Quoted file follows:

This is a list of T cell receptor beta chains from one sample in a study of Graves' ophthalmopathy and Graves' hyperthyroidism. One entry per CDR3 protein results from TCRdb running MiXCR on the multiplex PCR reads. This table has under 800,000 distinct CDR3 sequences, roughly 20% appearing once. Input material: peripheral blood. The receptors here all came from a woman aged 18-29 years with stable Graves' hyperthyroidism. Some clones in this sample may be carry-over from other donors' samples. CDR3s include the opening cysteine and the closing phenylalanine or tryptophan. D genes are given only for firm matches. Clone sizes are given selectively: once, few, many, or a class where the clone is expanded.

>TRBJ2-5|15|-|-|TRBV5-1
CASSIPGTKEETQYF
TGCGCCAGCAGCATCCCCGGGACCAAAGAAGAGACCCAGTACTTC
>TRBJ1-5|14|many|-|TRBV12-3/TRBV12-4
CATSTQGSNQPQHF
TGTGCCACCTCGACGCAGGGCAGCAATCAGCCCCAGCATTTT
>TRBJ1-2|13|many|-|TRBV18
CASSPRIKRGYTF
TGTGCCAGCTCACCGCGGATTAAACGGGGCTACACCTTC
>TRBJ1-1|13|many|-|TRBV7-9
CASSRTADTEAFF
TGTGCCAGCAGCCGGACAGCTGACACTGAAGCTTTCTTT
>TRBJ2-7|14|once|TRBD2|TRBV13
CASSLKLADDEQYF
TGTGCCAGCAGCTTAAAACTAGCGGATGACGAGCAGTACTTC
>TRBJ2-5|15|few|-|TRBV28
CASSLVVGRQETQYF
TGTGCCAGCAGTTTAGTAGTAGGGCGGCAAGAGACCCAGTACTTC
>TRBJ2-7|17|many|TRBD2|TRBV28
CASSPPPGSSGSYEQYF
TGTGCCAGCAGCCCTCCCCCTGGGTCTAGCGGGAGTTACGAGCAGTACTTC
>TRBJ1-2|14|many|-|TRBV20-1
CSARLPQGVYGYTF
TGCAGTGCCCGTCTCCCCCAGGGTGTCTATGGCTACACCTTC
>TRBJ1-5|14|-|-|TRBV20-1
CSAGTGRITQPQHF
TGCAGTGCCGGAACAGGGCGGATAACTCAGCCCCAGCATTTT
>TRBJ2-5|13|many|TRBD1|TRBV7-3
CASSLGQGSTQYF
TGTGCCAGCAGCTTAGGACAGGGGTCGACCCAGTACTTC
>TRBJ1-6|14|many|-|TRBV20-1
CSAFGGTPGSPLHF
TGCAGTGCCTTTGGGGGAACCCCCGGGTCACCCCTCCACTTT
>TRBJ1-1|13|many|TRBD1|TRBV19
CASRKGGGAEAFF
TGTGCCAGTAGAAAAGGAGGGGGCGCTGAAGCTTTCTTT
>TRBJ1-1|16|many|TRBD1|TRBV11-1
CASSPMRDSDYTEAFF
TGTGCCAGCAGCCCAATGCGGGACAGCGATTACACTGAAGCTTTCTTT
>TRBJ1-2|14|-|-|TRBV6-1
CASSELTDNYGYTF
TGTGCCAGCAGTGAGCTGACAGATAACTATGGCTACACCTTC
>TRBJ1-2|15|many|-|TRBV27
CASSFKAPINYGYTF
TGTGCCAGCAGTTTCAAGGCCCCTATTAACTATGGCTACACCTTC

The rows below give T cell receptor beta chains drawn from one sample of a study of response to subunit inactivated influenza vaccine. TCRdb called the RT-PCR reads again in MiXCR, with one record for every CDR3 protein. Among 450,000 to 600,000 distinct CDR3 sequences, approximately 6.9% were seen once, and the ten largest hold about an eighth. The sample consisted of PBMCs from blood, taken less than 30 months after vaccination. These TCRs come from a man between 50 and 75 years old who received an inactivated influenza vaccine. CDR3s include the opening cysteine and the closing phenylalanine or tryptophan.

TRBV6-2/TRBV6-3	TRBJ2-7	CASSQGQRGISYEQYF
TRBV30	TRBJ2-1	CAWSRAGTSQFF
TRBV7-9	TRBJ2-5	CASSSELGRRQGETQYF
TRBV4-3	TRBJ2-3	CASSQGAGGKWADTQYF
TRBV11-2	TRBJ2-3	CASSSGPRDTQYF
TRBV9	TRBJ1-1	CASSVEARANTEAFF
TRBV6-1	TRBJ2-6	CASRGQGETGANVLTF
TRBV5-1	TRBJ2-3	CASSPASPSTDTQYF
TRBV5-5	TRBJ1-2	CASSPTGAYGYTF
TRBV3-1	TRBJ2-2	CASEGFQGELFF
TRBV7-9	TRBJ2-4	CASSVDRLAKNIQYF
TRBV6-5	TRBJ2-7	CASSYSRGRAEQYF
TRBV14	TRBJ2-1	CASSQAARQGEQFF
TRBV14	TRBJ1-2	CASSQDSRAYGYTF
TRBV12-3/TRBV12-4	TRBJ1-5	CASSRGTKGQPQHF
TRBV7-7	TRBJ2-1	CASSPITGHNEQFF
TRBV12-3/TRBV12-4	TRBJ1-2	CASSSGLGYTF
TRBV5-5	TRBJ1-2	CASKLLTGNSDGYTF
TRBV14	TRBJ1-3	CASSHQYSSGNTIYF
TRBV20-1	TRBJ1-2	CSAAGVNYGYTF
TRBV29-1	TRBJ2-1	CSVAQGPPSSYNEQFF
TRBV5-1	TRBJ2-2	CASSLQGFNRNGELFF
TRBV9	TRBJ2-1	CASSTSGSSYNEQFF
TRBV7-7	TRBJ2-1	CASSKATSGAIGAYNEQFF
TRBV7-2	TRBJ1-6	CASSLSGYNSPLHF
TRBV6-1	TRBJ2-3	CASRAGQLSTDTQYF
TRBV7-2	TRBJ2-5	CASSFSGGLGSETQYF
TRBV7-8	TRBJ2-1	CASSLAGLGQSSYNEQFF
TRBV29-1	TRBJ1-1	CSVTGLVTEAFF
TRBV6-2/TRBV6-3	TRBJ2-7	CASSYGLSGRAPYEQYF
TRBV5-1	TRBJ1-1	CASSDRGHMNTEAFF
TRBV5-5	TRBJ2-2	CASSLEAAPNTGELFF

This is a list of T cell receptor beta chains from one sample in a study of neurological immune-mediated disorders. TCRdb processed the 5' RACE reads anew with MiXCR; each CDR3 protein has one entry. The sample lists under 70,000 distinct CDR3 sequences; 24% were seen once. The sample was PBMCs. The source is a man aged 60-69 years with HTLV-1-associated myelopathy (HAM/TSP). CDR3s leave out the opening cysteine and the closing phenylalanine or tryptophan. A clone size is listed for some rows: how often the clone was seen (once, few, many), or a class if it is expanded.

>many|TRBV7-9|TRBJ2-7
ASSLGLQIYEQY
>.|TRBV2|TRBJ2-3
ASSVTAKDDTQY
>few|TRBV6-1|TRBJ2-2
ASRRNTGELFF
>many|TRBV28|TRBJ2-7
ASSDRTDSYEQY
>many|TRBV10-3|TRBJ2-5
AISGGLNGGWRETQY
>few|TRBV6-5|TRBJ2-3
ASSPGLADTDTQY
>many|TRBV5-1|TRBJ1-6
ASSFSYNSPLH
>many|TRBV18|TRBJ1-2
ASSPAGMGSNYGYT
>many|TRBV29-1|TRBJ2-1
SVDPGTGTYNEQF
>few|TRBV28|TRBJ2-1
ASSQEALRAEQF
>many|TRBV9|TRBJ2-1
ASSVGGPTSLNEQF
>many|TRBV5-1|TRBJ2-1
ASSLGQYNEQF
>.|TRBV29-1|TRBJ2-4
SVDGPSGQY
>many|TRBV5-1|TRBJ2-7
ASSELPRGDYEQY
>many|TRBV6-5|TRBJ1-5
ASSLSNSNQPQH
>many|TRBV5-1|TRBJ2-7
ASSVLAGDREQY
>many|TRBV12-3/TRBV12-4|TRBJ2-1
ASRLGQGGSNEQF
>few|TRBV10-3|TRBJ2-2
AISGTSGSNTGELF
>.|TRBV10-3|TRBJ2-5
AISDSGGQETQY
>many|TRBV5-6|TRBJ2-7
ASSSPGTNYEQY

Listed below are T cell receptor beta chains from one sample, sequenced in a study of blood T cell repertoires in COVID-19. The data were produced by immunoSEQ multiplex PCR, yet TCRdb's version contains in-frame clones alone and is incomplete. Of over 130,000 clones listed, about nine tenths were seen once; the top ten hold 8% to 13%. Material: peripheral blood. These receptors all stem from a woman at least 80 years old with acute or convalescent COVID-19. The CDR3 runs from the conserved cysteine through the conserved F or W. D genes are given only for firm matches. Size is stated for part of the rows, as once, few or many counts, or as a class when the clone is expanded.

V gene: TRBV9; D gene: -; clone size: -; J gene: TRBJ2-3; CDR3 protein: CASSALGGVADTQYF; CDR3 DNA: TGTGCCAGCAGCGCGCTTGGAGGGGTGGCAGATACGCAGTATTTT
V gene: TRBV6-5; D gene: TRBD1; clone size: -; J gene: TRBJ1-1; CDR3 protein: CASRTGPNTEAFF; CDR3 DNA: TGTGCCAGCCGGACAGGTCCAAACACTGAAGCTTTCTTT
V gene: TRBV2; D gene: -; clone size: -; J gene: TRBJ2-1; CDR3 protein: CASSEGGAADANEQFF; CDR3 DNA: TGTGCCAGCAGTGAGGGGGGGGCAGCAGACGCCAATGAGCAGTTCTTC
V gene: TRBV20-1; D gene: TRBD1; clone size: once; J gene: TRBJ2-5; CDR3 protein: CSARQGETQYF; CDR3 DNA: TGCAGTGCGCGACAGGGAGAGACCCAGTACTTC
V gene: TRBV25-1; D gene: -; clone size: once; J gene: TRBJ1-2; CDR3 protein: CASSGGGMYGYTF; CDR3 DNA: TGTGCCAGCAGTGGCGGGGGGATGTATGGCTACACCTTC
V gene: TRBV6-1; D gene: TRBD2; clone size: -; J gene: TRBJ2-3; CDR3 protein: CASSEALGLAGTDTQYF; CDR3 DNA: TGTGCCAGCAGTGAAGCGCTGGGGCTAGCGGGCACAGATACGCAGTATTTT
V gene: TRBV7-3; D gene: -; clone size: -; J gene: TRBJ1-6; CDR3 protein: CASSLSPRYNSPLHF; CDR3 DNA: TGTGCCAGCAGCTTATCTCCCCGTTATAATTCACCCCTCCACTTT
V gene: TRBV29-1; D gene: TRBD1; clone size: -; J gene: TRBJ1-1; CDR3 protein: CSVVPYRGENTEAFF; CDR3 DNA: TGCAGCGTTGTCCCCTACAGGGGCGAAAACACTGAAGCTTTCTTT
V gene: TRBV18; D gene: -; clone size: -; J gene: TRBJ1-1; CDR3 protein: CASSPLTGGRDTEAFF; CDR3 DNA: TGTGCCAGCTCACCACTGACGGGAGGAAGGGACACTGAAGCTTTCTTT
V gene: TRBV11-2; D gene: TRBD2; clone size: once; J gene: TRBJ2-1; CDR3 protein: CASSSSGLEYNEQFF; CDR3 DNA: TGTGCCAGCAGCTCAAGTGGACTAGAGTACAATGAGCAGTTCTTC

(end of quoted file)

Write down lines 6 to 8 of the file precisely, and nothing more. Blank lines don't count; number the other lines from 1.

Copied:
CATSTQGSNQPQHF
TGTGCCACCTCGACGCAGGGCAGCAATCAGCCCCAGCATTTT
>TRBJ1-2|13|many|-|TRBV18